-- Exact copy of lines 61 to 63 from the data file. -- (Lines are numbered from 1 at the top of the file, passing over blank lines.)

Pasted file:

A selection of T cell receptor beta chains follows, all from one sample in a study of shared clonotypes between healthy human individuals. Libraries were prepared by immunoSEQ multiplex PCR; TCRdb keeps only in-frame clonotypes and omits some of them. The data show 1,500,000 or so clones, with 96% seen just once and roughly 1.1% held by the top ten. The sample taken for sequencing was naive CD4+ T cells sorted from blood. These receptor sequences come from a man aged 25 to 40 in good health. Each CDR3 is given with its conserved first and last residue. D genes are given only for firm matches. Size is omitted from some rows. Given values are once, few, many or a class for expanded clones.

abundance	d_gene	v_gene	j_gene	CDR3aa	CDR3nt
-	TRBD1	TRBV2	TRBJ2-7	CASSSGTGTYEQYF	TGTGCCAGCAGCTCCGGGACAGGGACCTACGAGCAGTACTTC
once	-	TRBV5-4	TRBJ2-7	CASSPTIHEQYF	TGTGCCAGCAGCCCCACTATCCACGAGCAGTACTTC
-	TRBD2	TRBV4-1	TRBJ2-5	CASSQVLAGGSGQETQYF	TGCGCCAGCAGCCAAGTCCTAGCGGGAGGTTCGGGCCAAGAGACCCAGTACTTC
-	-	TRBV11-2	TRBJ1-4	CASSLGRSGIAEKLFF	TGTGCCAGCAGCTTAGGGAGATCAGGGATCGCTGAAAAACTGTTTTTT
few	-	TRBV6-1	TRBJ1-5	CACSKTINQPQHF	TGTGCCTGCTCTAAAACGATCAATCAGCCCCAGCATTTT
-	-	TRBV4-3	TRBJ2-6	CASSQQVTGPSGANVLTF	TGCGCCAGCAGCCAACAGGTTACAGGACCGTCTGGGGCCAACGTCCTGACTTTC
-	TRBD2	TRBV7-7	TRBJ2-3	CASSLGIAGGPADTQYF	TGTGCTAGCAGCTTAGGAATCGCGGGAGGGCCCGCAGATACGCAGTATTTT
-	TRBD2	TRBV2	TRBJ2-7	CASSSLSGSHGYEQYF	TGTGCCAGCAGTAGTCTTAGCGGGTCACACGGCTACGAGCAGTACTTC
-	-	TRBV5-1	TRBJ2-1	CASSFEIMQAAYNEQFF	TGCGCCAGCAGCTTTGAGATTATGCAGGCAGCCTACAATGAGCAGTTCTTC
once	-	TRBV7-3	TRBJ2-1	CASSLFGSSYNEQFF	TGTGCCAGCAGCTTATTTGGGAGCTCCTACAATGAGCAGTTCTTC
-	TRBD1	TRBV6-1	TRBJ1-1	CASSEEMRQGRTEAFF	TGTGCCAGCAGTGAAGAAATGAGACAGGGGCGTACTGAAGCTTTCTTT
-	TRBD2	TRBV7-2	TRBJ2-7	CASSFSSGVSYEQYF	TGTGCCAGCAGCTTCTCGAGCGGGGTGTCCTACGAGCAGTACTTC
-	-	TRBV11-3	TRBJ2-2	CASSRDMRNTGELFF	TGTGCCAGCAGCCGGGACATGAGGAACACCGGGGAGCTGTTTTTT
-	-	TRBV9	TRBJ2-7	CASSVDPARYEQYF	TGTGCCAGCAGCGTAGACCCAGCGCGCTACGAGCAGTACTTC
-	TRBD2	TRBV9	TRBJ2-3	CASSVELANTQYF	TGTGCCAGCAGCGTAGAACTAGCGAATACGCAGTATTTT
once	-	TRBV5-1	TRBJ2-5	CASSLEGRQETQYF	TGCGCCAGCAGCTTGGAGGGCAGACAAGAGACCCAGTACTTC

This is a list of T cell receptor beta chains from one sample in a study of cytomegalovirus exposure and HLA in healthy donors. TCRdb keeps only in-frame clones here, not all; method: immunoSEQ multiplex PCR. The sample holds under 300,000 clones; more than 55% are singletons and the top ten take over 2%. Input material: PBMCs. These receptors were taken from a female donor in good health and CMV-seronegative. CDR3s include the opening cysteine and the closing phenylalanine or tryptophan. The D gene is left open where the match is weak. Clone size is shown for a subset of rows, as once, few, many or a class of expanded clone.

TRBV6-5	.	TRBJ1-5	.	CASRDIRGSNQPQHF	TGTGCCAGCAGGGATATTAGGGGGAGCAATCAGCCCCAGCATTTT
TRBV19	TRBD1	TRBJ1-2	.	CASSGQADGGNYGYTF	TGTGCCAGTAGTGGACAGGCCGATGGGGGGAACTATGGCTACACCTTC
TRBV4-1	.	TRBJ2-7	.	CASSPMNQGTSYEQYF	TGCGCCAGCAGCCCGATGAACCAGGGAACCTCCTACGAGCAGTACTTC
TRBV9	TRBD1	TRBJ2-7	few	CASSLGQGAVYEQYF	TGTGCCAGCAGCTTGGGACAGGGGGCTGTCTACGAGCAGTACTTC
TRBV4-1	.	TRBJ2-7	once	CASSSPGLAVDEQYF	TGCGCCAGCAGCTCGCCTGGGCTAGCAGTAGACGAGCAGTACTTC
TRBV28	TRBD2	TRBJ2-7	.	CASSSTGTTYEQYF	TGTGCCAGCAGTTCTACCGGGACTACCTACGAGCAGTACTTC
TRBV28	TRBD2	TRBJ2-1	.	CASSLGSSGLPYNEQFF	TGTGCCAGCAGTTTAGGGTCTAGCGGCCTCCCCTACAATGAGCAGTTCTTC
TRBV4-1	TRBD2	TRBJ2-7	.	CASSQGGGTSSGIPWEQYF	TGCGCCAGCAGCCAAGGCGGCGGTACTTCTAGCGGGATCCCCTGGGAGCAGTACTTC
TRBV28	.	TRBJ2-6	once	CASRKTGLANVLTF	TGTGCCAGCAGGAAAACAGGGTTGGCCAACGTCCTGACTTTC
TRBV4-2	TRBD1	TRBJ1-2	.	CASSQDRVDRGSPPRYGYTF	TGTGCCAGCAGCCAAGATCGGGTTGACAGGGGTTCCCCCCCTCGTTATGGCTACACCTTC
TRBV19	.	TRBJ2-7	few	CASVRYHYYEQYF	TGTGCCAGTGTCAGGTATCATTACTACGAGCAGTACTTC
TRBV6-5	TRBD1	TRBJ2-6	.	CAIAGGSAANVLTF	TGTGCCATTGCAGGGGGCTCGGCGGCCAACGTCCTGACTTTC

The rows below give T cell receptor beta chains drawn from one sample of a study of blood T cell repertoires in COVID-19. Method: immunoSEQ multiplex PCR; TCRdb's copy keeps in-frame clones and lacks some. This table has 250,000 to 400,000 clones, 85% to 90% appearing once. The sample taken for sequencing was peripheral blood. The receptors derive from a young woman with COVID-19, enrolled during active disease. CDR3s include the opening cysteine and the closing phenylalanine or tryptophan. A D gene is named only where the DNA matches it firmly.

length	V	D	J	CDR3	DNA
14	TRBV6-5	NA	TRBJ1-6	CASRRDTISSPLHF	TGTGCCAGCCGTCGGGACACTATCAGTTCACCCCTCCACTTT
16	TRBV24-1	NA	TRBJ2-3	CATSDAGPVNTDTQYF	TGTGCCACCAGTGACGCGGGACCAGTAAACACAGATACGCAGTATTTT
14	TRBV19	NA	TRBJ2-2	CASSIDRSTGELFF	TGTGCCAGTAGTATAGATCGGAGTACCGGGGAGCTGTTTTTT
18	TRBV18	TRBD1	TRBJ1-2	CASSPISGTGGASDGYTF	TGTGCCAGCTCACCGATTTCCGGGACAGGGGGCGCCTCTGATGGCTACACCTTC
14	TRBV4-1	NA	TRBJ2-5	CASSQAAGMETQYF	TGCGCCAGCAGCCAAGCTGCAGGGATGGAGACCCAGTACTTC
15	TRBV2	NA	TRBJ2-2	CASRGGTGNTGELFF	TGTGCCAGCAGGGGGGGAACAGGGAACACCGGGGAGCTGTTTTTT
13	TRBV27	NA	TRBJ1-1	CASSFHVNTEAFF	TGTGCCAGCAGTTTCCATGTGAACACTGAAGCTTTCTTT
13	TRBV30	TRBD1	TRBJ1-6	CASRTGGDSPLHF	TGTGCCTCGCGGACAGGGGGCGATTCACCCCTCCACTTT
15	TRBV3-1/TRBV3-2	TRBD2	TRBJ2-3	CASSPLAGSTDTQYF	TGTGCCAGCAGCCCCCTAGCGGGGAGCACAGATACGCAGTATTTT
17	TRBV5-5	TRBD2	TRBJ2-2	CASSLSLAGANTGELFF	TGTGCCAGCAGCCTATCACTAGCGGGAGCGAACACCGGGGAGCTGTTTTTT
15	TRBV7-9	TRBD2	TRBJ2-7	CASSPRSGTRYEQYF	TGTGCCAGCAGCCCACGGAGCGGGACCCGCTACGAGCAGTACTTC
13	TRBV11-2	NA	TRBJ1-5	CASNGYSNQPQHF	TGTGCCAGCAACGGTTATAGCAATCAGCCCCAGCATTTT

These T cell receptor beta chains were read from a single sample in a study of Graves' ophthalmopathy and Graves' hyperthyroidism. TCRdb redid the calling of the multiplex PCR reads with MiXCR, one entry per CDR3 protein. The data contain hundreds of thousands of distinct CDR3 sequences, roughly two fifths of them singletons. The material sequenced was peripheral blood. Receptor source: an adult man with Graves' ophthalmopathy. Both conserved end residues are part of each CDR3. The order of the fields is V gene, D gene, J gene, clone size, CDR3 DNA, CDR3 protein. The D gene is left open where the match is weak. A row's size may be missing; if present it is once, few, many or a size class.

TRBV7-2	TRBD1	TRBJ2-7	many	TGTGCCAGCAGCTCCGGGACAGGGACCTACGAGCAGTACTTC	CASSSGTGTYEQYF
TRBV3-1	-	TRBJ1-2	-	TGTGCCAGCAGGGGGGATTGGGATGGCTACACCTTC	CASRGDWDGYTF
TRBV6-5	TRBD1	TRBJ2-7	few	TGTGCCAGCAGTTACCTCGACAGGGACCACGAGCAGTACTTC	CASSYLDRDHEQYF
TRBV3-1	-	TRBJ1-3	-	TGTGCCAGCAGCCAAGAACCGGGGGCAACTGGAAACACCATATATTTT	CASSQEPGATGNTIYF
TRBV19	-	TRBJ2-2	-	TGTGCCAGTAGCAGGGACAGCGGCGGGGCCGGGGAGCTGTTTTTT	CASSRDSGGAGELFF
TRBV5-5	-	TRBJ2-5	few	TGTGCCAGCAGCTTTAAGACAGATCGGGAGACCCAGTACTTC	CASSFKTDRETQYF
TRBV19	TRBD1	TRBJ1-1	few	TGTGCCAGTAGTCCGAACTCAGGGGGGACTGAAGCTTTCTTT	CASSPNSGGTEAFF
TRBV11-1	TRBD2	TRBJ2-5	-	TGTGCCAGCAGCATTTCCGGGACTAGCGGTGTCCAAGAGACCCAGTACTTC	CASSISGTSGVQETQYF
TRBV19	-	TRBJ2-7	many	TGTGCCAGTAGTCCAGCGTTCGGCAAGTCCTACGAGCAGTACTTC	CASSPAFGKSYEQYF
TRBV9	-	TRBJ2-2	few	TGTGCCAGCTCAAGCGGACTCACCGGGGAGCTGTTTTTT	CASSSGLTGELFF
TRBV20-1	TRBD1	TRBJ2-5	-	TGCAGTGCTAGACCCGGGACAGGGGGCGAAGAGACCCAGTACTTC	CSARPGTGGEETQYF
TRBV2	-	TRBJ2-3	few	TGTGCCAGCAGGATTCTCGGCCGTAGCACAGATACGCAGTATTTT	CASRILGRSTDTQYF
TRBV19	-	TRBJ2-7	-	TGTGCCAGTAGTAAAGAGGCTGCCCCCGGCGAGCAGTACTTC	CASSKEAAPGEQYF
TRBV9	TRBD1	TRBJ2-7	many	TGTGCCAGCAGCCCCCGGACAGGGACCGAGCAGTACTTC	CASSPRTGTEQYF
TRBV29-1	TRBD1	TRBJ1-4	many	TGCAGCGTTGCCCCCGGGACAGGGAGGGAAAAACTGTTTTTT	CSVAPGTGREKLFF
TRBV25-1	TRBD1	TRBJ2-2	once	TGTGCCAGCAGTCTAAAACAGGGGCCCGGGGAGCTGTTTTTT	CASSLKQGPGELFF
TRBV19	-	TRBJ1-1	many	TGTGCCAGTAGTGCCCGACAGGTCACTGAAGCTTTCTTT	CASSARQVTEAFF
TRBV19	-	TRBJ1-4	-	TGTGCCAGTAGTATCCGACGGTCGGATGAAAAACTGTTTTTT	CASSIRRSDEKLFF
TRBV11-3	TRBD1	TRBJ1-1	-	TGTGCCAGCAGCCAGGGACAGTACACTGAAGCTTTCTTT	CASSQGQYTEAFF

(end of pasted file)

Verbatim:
TRBV29-1	TRBD1	TRBJ1-4	many	TGCAGCGTTGCCCCCGGGACAGGGAGGGAAAAACTGTTTTTT	CSVAPGTGREKLFF
TRBV25-1	TRBD1	TRBJ2-2	once	TGTGCCAGCAGTCTAAAACAGGGGCCCGGGGAGCTGTTTTTT	CASSLKQGPGELFF
TRBV19	-	TRBJ1-1	many	TGTGCCAGTAGTGCCCGACAGGTCACTGAAGCTTTCTTT	CASSARQVTEAFF